Iran agreed to allow the IAEA to repair and replace cameras that had been damaged in a recent attack, said IEAE chief.
By Lauren Marcus, World Israel News
On the heels of a statement that Iran will allow the International Atomic Energy Agency (IAEA) to resume monitoring of the Islamic Republic’s nuclear sites, the agency’s head revealed that critical equipment may have been damaged or destroyed during a sabotage attack last June, which was widely attributed to the Mossad.
Raphael Grossi, chief of the watchdog group, told reporters that the compromise agreement with Iran was a last-ditch effort aimed at saving nuclear deal talks with Iran before they break down completely.
“This is not a permanent solution, this cannot be a permanent solution. This has always been seen, for me at least, as a stopgap, as a measure to allow time for diplomacy,” he said to European media at the airport in Vienna, after his return from Tehran.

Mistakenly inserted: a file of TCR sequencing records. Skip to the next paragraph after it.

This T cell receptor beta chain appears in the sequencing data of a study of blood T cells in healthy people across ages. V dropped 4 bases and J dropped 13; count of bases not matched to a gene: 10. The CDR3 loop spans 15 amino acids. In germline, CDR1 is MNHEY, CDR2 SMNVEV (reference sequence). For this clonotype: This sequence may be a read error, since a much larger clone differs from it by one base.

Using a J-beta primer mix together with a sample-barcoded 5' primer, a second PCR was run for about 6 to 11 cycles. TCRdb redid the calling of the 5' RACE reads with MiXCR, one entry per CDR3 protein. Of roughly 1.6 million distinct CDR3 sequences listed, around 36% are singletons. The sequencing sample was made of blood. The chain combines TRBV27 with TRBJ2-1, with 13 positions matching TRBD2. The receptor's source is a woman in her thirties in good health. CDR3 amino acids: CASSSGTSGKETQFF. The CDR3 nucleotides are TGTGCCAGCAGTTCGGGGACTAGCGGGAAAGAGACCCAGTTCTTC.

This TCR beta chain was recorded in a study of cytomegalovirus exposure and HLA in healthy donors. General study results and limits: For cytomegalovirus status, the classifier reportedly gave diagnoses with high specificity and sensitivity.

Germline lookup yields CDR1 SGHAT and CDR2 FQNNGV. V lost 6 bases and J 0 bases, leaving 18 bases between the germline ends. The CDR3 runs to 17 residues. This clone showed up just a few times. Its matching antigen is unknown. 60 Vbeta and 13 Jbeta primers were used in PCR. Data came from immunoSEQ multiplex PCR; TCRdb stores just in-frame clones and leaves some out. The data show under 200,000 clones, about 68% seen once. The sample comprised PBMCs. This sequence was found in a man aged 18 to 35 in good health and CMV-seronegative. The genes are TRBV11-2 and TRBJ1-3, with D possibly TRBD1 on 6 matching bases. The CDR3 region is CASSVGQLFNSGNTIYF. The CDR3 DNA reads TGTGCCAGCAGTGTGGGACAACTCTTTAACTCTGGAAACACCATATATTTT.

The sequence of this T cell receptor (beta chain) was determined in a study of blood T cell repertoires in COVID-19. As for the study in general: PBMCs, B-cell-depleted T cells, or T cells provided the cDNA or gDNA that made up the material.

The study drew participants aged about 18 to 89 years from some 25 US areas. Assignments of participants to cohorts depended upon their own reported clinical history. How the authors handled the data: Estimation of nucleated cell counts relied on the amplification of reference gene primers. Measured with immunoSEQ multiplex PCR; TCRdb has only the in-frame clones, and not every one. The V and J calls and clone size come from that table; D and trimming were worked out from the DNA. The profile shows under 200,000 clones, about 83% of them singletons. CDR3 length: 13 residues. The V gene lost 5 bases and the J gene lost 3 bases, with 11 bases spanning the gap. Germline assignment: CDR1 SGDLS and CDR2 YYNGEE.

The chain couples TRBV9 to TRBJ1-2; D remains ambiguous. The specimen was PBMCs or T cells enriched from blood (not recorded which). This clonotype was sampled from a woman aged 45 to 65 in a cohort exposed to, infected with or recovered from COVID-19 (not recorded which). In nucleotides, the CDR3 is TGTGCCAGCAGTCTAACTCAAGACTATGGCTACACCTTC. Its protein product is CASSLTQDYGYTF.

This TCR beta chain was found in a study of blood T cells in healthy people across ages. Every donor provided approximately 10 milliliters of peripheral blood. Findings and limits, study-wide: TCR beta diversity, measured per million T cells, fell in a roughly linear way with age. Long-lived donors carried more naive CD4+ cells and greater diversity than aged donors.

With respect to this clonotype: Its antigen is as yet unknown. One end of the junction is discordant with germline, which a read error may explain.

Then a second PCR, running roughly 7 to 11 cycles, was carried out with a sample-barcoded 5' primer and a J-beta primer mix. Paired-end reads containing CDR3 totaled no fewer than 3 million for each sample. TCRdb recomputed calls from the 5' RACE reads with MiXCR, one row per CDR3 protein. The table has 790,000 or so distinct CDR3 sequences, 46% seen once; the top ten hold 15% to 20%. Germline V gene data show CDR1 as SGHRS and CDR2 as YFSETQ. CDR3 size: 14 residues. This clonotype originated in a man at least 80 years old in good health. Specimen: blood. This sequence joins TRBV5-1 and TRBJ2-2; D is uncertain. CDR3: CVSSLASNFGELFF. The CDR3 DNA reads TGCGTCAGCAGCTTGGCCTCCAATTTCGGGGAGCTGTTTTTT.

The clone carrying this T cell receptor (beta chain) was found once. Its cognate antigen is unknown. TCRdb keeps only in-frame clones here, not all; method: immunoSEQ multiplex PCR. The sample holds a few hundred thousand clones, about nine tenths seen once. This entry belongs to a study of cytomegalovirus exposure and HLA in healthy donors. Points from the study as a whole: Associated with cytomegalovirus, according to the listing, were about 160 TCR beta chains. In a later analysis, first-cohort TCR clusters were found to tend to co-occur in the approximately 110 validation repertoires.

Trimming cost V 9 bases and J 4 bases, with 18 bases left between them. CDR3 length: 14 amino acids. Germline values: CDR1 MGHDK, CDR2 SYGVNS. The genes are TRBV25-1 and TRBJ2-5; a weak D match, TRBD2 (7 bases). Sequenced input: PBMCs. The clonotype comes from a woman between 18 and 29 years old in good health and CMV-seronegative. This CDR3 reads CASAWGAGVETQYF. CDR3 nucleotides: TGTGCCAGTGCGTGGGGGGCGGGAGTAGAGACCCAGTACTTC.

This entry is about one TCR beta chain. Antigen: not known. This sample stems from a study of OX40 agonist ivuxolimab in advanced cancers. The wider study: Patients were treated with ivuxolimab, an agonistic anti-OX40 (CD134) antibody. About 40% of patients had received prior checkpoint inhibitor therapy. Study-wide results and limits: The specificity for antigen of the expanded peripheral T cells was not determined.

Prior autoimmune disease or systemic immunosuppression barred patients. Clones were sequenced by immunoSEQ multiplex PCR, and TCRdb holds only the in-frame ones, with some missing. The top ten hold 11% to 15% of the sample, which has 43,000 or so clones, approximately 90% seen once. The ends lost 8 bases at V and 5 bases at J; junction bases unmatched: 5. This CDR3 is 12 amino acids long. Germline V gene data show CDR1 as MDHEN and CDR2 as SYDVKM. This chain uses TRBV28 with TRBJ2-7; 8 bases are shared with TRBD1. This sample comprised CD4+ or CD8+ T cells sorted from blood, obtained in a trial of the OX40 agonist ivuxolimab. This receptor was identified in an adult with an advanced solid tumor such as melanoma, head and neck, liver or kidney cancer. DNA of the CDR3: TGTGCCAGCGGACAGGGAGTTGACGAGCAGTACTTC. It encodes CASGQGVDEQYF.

“We managed to rectify the most urgent issue: The imminent loss of knowledge we were confronted with until yesterday. Now we have a solution.”
Grossi said that servicing of IAEA monitoring equipment at Iranian sites would begin “within a few days,” and added that Iran had agreed to allow the agency to repair and replace cameras that had been damaged in a recent attack.
While he did not name which site contained damaged monitoring equipment, or who was behind the attack, it’s believed that he was referring to the mysterious June blast at the Karaj nuclear facility near Tehran.
The attack saw an emergency shutdown of a major nuclear reactor some 25 kilometers (40 miles) away from the Iranian capital.
In April, a massive explosion at the Natanz nuclear facility was said to set back Iran’s rapidly-advancing nuclear program by some 9 months.
Eurasia Group analyst Henry Rome told Reuters that while Iran’s “concessions” on monitoring should be considered “very modest,” they have helped the nation achieve its goal – avoiding a resolution condemning its failure to cooperate with the IAEA.
Iran’s announcement to allow the agency to resume monitoring “will almost certainly be sufficient to avert censure at this week’s meeting,” Rome said.